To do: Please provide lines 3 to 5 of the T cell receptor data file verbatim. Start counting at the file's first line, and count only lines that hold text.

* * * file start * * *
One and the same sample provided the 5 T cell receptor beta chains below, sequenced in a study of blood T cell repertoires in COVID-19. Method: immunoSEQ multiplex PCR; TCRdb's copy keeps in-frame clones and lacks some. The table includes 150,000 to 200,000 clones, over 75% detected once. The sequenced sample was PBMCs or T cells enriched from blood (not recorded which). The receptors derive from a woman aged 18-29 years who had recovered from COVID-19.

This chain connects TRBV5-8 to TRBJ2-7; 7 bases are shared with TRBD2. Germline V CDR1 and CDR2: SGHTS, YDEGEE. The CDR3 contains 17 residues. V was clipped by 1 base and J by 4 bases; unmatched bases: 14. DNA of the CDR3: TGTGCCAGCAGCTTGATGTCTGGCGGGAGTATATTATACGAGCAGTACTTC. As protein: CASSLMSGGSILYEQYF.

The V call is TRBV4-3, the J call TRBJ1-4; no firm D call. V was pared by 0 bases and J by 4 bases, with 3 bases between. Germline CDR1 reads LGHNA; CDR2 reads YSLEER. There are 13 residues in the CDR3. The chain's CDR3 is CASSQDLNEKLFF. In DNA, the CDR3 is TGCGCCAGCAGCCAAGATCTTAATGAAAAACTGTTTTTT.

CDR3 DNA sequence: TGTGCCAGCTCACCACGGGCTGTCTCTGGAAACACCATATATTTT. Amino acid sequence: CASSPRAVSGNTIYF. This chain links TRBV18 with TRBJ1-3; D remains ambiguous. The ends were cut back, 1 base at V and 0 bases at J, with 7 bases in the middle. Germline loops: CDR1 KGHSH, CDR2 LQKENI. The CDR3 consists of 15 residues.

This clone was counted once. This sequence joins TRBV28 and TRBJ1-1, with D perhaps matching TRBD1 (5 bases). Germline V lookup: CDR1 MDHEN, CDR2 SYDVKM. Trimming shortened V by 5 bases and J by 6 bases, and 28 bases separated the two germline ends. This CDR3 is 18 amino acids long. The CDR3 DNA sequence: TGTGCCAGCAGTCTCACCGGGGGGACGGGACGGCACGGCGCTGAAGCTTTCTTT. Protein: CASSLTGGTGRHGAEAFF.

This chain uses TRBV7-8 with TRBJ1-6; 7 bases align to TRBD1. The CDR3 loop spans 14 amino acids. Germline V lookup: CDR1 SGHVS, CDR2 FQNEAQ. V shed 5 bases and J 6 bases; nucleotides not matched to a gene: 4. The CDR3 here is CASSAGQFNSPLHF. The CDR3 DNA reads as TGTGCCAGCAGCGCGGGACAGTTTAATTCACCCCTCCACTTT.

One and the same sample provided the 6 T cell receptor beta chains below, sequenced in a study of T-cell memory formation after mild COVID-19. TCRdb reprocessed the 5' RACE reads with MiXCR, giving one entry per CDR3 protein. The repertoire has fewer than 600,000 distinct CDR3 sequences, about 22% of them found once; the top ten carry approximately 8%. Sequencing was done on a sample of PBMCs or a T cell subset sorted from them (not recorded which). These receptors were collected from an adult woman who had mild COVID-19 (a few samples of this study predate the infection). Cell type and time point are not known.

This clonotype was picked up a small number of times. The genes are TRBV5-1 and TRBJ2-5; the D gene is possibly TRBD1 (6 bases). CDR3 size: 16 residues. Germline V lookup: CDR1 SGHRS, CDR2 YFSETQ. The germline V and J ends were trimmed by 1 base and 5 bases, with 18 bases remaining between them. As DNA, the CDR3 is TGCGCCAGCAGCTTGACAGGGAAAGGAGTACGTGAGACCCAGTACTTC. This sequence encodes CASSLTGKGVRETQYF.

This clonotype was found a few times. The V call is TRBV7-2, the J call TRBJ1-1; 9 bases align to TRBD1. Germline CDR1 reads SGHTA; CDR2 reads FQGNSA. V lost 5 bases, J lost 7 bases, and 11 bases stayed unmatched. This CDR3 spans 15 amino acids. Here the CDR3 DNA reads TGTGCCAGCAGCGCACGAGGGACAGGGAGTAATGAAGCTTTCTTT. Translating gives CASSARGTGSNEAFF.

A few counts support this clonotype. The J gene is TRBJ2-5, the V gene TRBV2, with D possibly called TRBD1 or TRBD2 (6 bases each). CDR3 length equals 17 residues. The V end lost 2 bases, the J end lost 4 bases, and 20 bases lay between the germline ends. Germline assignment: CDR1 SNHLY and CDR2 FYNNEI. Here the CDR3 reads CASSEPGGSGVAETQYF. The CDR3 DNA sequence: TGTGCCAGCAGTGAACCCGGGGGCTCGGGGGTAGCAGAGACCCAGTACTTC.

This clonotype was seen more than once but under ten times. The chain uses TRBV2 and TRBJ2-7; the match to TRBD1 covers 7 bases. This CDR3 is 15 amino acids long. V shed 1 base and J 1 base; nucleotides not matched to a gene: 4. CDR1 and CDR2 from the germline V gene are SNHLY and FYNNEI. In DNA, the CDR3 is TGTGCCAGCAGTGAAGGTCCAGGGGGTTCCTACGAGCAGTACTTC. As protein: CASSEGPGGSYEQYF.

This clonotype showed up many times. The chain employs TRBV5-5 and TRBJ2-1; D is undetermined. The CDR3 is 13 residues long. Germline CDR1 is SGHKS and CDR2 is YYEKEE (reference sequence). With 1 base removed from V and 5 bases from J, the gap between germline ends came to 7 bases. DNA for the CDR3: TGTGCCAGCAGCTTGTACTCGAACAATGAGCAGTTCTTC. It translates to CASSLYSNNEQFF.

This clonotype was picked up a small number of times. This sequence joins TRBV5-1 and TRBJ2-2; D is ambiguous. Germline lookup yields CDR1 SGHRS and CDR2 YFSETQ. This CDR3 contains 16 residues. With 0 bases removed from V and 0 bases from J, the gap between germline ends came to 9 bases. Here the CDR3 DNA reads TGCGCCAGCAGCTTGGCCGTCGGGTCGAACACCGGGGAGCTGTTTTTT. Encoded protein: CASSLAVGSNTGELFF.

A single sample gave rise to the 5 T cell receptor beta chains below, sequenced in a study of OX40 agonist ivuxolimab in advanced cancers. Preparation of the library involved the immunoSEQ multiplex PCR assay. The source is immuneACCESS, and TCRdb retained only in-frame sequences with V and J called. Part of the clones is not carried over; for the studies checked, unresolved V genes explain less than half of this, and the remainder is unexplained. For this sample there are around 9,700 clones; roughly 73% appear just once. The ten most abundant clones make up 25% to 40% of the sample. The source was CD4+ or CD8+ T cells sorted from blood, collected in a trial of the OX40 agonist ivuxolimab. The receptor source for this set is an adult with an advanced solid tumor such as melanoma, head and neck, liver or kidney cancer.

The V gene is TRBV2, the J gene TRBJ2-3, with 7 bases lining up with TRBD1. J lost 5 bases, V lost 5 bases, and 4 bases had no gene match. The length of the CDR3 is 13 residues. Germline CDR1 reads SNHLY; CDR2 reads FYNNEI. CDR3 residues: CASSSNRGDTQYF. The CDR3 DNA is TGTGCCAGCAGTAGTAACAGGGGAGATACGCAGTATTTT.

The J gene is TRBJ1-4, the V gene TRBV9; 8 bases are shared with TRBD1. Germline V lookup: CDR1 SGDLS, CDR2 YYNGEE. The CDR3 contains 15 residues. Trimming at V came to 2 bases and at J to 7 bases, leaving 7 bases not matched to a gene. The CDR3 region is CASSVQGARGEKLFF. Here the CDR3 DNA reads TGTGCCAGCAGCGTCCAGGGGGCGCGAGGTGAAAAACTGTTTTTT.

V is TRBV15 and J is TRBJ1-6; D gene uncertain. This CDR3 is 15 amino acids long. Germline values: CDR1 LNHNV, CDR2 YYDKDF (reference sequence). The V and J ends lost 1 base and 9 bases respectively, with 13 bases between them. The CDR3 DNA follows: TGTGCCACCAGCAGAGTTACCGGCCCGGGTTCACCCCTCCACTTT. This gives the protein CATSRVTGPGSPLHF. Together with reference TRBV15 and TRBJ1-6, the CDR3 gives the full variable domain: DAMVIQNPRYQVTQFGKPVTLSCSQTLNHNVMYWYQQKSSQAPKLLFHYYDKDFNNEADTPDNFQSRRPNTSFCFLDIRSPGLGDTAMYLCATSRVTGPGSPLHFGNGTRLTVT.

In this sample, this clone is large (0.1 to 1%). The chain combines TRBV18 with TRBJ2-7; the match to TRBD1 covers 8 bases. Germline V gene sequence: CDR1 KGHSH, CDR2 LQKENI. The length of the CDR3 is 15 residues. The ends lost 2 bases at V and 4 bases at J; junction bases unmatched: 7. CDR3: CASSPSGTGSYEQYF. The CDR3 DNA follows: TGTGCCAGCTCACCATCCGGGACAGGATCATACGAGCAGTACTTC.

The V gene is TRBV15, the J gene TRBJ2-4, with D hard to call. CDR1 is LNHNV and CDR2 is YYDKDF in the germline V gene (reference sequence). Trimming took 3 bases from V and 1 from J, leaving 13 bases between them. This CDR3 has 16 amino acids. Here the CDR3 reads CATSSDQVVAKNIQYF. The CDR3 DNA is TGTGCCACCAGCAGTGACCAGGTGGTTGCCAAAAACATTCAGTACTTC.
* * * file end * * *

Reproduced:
The V call is TRBV4-3, the J call TRBJ1-4; no firm D call. V was pared by 0 bases and J by 4 bases, with 3 bases between. Germline CDR1 reads LGHNA; CDR2 reads YSLEER. There are 13 residues in the CDR3. The chain's CDR3 is CASSQDLNEKLFF. In DNA, the CDR3 is TGCGCCAGCAGCCAAGATCTTAATGAAAAACTGTTTTTT.

CDR3 DNA sequence: TGTGCCAGCTCACCACGGGCTGTCTCTGGAAACACCATATATTTT. Amino acid sequence: CASSPRAVSGNTIYF. This chain links TRBV18 with TRBJ1-3; D remains ambiguous. The ends were cut back, 1 base at V and 0 bases at J, with 7 bases in the middle. Germline loops: CDR1 KGHSH, CDR2 LQKENI. The CDR3 consists of 15 residues.

This clone was counted once. This sequence joins TRBV28 and TRBJ1-1, with D perhaps matching TRBD1 (5 bases). Germline V lookup: CDR1 MDHEN, CDR2 SYDVKM. Trimming shortened V by 5 bases and J by 6 bases, and 28 bases separated the two germline ends. This CDR3 is 18 amino acids long. The CDR3 DNA sequence: TGTGCCAGCAGTCTCACCGGGGGGACGGGACGGCACGGCGCTGAAGCTTTCTTT. Protein: CASSLTGGTGRHGAEAFF.